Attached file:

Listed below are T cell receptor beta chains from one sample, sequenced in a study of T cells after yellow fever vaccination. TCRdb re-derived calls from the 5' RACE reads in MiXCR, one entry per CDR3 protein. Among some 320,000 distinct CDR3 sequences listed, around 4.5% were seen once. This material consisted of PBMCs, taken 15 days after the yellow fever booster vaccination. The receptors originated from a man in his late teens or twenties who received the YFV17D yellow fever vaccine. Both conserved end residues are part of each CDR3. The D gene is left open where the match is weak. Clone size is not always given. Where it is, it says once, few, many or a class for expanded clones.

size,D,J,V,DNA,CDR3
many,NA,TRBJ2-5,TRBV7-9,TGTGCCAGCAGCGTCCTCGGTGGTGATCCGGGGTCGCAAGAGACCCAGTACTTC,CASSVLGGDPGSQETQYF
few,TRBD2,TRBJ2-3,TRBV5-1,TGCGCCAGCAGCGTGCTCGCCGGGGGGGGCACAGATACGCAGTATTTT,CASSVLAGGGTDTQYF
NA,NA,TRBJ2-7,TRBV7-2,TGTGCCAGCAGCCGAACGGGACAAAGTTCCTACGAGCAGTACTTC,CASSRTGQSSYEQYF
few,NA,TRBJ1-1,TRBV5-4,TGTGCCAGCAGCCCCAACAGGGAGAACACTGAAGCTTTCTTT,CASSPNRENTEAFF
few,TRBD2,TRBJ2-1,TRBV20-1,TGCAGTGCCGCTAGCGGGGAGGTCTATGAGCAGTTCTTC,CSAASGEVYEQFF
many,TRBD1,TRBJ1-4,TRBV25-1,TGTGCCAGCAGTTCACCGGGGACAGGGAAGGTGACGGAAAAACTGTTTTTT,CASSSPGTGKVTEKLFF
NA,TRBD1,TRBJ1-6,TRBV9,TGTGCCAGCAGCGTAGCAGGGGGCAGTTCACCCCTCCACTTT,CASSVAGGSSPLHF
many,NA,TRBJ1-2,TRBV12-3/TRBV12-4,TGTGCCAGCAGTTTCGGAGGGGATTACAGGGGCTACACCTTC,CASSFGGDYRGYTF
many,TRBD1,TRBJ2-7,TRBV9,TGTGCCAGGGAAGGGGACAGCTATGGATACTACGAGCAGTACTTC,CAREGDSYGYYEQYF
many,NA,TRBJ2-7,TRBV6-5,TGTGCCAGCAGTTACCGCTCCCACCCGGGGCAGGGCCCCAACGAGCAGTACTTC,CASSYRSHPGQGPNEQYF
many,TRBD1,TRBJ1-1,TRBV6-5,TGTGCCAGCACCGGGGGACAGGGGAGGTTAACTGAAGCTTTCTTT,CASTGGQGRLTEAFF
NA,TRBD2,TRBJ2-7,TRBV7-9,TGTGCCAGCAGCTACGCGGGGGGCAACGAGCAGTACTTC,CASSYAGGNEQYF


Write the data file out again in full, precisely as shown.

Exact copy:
Listed below are T cell receptor beta chains from one sample, sequenced in a study of T cells after yellow fever vaccination. TCRdb re-derived calls from the 5' RACE reads in MiXCR, one entry per CDR3 protein. Among some 320,000 distinct CDR3 sequences listed, around 4.5% were seen once. This material consisted of PBMCs, taken 15 days after the yellow fever booster vaccination. The receptors originated from a man in his late teens or twenties who received the YFV17D yellow fever vaccine. Both conserved end residues are part of each CDR3. The D gene is left open where the match is weak. Clone size is not always given. Where it is, it says once, few, many or a class for expanded clones.

size,D,J,V,DNA,CDR3
many,NA,TRBJ2-5,TRBV7-9,TGTGCCAGCAGCGTCCTCGGTGGTGATCCGGGGTCGCAAGAGACCCAGTACTTC,CASSVLGGDPGSQETQYF
few,TRBD2,TRBJ2-3,TRBV5-1,TGCGCCAGCAGCGTGCTCGCCGGGGGGGGCACAGATACGCAGTATTTT,CASSVLAGGGTDTQYF
NA,NA,TRBJ2-7,TRBV7-2,TGTGCCAGCAGCCGAACGGGACAAAGTTCCTACGAGCAGTACTTC,CASSRTGQSSYEQYF
few,NA,TRBJ1-1,TRBV5-4,TGTGCCAGCAGCCCCAACAGGGAGAACACTGAAGCTTTCTTT,CASSPNRENTEAFF
few,TRBD2,TRBJ2-1,TRBV20-1,TGCAGTGCCGCTAGCGGGGAGGTCTATGAGCAGTTCTTC,CSAASGEVYEQFF
many,TRBD1,TRBJ1-4,TRBV25-1,TGTGCCAGCAGTTCACCGGGGACAGGGAAGGTGACGGAAAAACTGTTTTTT,CASSSPGTGKVTEKLFF
NA,TRBD1,TRBJ1-6,TRBV9,TGTGCCAGCAGCGTAGCAGGGGGCAGTTCACCCCTCCACTTT,CASSVAGGSSPLHF
many,NA,TRBJ1-2,TRBV12-3/TRBV12-4,TGTGCCAGCAGTTTCGGAGGGGATTACAGGGGCTACACCTTC,CASSFGGDYRGYTF
many,TRBD1,TRBJ2-7,TRBV9,TGTGCCAGGGAAGGGGACAGCTATGGATACTACGAGCAGTACTTC,CAREGDSYGYYEQYF
many,NA,TRBJ2-7,TRBV6-5,TGTGCCAGCAGTTACCGCTCCCACCCGGGGCAGGGCCCCAACGAGCAGTACTTC,CASSYRSHPGQGPNEQYF
many,TRBD1,TRBJ1-1,TRBV6-5,TGTGCCAGCACCGGGGGACAGGGGAGGTTAACTGAAGCTTTCTTT,CASTGGQGRLTEAFF
NA,TRBD2,TRBJ2-7,TRBV7-9,TGTGCCAGCAGCTACGCGGGGGGCAACGAGCAGTACTTC,CASSYAGGNEQYF